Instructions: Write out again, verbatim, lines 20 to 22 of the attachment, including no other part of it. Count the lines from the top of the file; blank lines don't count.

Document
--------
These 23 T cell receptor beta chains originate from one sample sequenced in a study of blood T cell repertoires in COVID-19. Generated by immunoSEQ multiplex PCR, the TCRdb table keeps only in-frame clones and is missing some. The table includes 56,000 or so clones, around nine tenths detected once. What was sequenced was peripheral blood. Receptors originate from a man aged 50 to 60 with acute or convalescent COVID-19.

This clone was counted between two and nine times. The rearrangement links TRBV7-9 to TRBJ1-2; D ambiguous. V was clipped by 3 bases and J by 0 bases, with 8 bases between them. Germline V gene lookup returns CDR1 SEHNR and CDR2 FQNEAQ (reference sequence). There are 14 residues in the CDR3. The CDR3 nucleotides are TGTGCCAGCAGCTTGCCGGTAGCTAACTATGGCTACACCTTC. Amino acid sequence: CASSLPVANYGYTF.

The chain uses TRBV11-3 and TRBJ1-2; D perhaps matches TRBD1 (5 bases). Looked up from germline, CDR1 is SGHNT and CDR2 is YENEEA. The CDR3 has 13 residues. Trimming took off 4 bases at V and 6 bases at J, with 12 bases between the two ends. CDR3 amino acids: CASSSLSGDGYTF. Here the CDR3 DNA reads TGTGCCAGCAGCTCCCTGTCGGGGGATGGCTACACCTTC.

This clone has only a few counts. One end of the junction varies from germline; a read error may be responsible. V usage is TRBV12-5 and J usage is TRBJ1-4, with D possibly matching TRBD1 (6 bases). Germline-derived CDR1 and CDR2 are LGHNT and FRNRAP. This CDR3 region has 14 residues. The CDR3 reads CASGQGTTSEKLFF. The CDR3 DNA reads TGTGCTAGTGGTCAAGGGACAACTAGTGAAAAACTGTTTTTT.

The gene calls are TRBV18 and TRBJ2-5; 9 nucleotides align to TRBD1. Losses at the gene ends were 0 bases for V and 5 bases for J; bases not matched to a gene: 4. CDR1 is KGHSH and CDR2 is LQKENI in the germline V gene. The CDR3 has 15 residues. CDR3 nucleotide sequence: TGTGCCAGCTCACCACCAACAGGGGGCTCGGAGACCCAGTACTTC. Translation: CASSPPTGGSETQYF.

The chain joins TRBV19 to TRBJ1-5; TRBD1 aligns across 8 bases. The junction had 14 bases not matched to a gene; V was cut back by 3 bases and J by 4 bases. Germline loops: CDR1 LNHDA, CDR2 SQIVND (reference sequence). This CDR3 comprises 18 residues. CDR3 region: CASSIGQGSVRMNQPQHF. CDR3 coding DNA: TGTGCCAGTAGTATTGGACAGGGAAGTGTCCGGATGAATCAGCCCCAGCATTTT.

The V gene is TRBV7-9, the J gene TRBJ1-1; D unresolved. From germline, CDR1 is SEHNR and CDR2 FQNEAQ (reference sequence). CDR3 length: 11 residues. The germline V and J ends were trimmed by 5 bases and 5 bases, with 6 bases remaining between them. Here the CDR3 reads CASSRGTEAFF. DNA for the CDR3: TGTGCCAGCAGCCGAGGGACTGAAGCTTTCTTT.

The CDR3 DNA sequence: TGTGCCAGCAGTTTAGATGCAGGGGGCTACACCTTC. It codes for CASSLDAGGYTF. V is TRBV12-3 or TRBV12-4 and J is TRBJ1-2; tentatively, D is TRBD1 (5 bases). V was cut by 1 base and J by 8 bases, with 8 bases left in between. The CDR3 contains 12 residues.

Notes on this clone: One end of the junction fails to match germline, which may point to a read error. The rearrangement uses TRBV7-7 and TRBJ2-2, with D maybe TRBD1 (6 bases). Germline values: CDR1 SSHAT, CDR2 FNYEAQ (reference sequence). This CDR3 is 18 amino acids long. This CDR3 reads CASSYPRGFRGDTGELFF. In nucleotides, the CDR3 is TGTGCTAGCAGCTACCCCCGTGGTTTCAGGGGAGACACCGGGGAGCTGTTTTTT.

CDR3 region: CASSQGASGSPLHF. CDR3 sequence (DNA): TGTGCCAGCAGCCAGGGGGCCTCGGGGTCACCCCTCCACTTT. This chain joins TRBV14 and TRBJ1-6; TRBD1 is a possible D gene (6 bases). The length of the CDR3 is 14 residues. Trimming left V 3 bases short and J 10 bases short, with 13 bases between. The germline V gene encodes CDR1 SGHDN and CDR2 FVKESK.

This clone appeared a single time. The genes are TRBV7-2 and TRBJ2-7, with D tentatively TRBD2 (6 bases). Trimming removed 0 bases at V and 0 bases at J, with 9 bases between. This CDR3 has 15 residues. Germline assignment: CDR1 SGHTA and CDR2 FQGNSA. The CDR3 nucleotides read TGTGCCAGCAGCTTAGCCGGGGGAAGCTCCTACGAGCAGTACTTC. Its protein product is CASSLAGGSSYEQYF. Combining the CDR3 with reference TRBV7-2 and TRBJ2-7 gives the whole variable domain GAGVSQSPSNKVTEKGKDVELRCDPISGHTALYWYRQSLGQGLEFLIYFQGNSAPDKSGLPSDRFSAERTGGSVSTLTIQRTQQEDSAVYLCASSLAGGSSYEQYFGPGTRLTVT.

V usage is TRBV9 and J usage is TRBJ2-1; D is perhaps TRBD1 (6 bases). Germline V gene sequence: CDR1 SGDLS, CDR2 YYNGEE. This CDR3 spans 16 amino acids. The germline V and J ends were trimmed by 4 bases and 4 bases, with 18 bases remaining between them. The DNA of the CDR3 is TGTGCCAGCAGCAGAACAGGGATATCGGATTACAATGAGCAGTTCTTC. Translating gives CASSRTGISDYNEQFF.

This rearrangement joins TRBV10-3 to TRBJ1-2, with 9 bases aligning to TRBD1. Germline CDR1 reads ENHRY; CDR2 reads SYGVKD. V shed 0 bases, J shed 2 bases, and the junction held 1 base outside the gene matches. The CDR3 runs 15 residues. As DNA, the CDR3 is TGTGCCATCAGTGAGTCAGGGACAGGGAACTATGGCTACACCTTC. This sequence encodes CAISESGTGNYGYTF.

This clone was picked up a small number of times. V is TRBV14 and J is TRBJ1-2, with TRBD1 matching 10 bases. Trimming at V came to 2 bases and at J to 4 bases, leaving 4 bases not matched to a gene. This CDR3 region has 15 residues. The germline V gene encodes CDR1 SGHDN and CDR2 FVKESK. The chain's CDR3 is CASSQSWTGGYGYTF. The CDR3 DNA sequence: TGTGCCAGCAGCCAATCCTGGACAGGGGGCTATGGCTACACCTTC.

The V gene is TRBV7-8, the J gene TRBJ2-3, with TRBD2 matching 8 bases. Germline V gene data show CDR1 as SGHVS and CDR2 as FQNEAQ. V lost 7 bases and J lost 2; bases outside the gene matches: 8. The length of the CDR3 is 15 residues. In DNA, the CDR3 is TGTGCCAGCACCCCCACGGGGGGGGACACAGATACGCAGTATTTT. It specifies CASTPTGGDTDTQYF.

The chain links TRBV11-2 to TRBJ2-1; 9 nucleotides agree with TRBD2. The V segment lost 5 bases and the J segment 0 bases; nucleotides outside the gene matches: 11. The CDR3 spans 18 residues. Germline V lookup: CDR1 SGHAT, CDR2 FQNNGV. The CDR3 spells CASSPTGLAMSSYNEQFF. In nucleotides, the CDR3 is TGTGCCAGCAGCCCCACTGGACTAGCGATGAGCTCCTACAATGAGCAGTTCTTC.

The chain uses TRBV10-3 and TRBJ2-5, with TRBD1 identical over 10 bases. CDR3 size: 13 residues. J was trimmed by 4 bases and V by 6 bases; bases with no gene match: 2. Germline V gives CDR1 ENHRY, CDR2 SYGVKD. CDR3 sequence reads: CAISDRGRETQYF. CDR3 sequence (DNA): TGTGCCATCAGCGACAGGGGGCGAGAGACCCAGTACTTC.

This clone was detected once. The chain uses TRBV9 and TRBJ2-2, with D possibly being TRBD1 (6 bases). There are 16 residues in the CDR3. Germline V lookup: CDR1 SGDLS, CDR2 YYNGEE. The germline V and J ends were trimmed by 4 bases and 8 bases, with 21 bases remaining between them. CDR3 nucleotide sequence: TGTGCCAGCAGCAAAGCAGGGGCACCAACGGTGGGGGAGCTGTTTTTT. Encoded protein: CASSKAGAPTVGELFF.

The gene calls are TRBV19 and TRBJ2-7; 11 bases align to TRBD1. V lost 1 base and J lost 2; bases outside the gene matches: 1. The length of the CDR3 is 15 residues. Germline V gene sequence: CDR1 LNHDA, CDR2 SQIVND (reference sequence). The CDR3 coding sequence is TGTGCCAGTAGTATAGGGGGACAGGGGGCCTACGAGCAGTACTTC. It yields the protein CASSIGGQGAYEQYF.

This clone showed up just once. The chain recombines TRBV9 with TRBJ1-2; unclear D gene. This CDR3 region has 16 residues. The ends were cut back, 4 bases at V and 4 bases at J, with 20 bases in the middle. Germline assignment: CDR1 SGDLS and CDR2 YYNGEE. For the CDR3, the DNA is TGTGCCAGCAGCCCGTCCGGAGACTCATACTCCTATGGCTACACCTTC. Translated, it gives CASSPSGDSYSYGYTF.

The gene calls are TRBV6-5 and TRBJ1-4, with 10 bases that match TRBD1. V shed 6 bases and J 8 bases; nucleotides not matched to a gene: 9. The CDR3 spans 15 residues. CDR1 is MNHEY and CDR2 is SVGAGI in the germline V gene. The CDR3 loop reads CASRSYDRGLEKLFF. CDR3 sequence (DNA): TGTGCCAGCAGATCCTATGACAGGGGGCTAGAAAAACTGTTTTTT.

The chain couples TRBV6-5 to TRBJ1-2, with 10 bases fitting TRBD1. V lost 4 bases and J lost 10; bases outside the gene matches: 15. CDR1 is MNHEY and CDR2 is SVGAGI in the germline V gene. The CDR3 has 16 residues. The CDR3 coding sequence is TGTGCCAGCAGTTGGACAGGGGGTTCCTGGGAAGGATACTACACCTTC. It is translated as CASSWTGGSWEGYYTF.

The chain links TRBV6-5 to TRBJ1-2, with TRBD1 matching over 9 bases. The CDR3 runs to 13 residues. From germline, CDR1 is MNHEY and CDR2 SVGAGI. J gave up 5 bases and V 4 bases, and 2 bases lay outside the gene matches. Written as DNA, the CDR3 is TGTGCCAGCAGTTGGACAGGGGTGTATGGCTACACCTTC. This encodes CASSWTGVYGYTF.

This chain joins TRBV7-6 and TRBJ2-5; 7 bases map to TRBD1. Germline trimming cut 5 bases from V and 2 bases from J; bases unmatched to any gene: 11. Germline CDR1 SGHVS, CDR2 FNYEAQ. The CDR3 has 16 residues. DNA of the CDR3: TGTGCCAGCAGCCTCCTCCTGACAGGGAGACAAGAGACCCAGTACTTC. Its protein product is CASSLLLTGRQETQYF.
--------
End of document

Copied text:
This clone showed up just once. The chain recombines TRBV9 with TRBJ1-2; unclear D gene. This CDR3 region has 16 residues. The ends were cut back, 4 bases at V and 4 bases at J, with 20 bases in the middle. Germline assignment: CDR1 SGDLS and CDR2 YYNGEE. For the CDR3, the DNA is TGTGCCAGCAGCCCGTCCGGAGACTCATACTCCTATGGCTACACCTTC. Translated, it gives CASSPSGDSYSYGYTF.

The gene calls are TRBV6-5 and TRBJ1-4, with 10 bases that match TRBD1. V shed 6 bases and J 8 bases; nucleotides not matched to a gene: 9. The CDR3 spans 15 residues. CDR1 is MNHEY and CDR2 is SVGAGI in the germline V gene. The CDR3 loop reads CASRSYDRGLEKLFF. CDR3 sequence (DNA): TGTGCCAGCAGATCCTATGACAGGGGGCTAGAAAAACTGTTTTTT.

The chain couples TRBV6-5 to TRBJ1-2, with 10 bases fitting TRBD1. V lost 4 bases and J lost 10; bases outside the gene matches: 15. CDR1 is MNHEY and CDR2 is SVGAGI in the germline V gene. The CDR3 has 16 residues. The CDR3 coding sequence is TGTGCCAGCAGTTGGACAGGGGGTTCCTGGGAAGGATACTACACCTTC. It is translated as CASSWTGGSWEGYYTF.